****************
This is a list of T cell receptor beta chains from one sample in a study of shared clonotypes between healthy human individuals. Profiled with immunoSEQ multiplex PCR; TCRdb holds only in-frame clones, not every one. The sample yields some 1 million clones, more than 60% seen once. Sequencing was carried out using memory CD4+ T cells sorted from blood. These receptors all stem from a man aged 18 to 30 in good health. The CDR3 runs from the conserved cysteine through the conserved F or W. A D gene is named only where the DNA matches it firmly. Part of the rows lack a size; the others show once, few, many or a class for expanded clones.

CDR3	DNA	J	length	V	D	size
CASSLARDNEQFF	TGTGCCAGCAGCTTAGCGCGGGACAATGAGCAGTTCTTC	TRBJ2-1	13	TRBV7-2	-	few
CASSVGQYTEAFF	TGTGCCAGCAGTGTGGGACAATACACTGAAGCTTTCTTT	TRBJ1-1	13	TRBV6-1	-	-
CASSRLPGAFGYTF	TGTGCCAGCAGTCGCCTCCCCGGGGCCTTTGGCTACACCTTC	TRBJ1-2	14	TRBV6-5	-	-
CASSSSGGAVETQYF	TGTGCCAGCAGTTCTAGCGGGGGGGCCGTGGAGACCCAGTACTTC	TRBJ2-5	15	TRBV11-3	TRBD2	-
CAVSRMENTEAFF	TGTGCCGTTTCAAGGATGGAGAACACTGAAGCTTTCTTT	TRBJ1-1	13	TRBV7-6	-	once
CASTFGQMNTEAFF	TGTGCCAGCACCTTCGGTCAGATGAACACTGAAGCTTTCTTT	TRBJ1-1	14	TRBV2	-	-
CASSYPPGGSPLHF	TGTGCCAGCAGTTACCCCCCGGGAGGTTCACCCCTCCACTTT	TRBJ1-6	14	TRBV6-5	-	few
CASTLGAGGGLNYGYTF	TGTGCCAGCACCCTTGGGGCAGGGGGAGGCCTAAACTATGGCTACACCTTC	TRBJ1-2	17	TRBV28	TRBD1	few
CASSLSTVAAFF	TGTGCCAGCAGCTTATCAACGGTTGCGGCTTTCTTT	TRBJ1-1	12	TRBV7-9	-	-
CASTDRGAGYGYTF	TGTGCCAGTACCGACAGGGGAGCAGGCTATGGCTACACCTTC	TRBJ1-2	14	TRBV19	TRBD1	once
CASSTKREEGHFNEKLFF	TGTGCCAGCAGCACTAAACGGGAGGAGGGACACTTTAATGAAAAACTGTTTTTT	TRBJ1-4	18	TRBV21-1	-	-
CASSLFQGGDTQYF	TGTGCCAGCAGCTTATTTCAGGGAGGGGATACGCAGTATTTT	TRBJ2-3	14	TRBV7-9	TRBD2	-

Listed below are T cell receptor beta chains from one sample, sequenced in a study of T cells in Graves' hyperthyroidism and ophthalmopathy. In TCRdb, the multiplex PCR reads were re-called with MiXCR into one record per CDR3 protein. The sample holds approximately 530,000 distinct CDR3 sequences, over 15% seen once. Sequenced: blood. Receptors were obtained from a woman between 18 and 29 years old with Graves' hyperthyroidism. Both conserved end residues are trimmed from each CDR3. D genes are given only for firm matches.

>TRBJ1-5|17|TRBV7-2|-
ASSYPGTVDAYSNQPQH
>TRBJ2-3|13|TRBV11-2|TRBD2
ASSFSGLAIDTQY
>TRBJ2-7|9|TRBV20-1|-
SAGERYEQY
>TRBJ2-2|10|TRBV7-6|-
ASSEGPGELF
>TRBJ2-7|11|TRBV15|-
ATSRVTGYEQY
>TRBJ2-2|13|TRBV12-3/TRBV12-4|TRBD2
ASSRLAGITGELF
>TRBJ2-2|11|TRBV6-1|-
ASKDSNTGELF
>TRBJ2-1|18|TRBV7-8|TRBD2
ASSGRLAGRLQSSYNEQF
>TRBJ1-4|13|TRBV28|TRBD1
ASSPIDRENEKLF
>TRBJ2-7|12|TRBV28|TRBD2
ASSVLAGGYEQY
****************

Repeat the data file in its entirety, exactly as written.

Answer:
This is a list of T cell receptor beta chains from one sample in a study of shared clonotypes between healthy human individuals. Profiled with immunoSEQ multiplex PCR; TCRdb holds only in-frame clones, not every one. The sample yields some 1 million clones, more than 60% seen once. Sequencing was carried out using memory CD4+ T cells sorted from blood. These receptors all stem from a man aged 18 to 30 in good health. The CDR3 runs from the conserved cysteine through the conserved F or W. A D gene is named only where the DNA matches it firmly. Part of the rows lack a size; the others show once, few, many or a class for expanded clones.

CDR3	DNA	J	length	V	D	size
CASSLARDNEQFF	TGTGCCAGCAGCTTAGCGCGGGACAATGAGCAGTTCTTC	TRBJ2-1	13	TRBV7-2	-	few
CASSVGQYTEAFF	TGTGCCAGCAGTGTGGGACAATACACTGAAGCTTTCTTT	TRBJ1-1	13	TRBV6-1	-	-
CASSRLPGAFGYTF	TGTGCCAGCAGTCGCCTCCCCGGGGCCTTTGGCTACACCTTC	TRBJ1-2	14	TRBV6-5	-	-
CASSSSGGAVETQYF	TGTGCCAGCAGTTCTAGCGGGGGGGCCGTGGAGACCCAGTACTTC	TRBJ2-5	15	TRBV11-3	TRBD2	-
CAVSRMENTEAFF	TGTGCCGTTTCAAGGATGGAGAACACTGAAGCTTTCTTT	TRBJ1-1	13	TRBV7-6	-	once
CASTFGQMNTEAFF	TGTGCCAGCACCTTCGGTCAGATGAACACTGAAGCTTTCTTT	TRBJ1-1	14	TRBV2	-	-
CASSYPPGGSPLHF	TGTGCCAGCAGTTACCCCCCGGGAGGTTCACCCCTCCACTTT	TRBJ1-6	14	TRBV6-5	-	few
CASTLGAGGGLNYGYTF	TGTGCCAGCACCCTTGGGGCAGGGGGAGGCCTAAACTATGGCTACACCTTC	TRBJ1-2	17	TRBV28	TRBD1	few
CASSLSTVAAFF	TGTGCCAGCAGCTTATCAACGGTTGCGGCTTTCTTT	TRBJ1-1	12	TRBV7-9	-	-
CASTDRGAGYGYTF	TGTGCCAGTACCGACAGGGGAGCAGGCTATGGCTACACCTTC	TRBJ1-2	14	TRBV19	TRBD1	once
CASSTKREEGHFNEKLFF	TGTGCCAGCAGCACTAAACGGGAGGAGGGACACTTTAATGAAAAACTGTTTTTT	TRBJ1-4	18	TRBV21-1	-	-
CASSLFQGGDTQYF	TGTGCCAGCAGCTTATTTCAGGGAGGGGATACGCAGTATTTT	TRBJ2-3	14	TRBV7-9	TRBD2	-

Listed below are T cell receptor beta chains from one sample, sequenced in a study of T cells in Graves' hyperthyroidism and ophthalmopathy. In TCRdb, the multiplex PCR reads were re-called with MiXCR into one record per CDR3 protein. The sample holds approximately 530,000 distinct CDR3 sequences, over 15% seen once. Sequenced: blood. Receptors were obtained from a woman between 18 and 29 years old with Graves' hyperthyroidism. Both conserved end residues are trimmed from each CDR3. D genes are given only for firm matches.

>TRBJ1-5|17|TRBV7-2|-
ASSYPGTVDAYSNQPQH
>TRBJ2-3|13|TRBV11-2|TRBD2
ASSFSGLAIDTQY
>TRBJ2-7|9|TRBV20-1|-
SAGERYEQY
>TRBJ2-2|10|TRBV7-6|-
ASSEGPGELF
>TRBJ2-7|11|TRBV15|-
ATSRVTGYEQY
>TRBJ2-2|13|TRBV12-3/TRBV12-4|TRBD2
ASSRLAGITGELF
>TRBJ2-2|11|TRBV6-1|-
ASKDSNTGELF
>TRBJ2-1|18|TRBV7-8|TRBD2
ASSGRLAGRLQSSYNEQF
>TRBJ1-4|13|TRBV28|TRBD1
ASSPIDRENEKLF
>TRBJ2-7|12|TRBV28|TRBD2
ASSVLAGGYEQY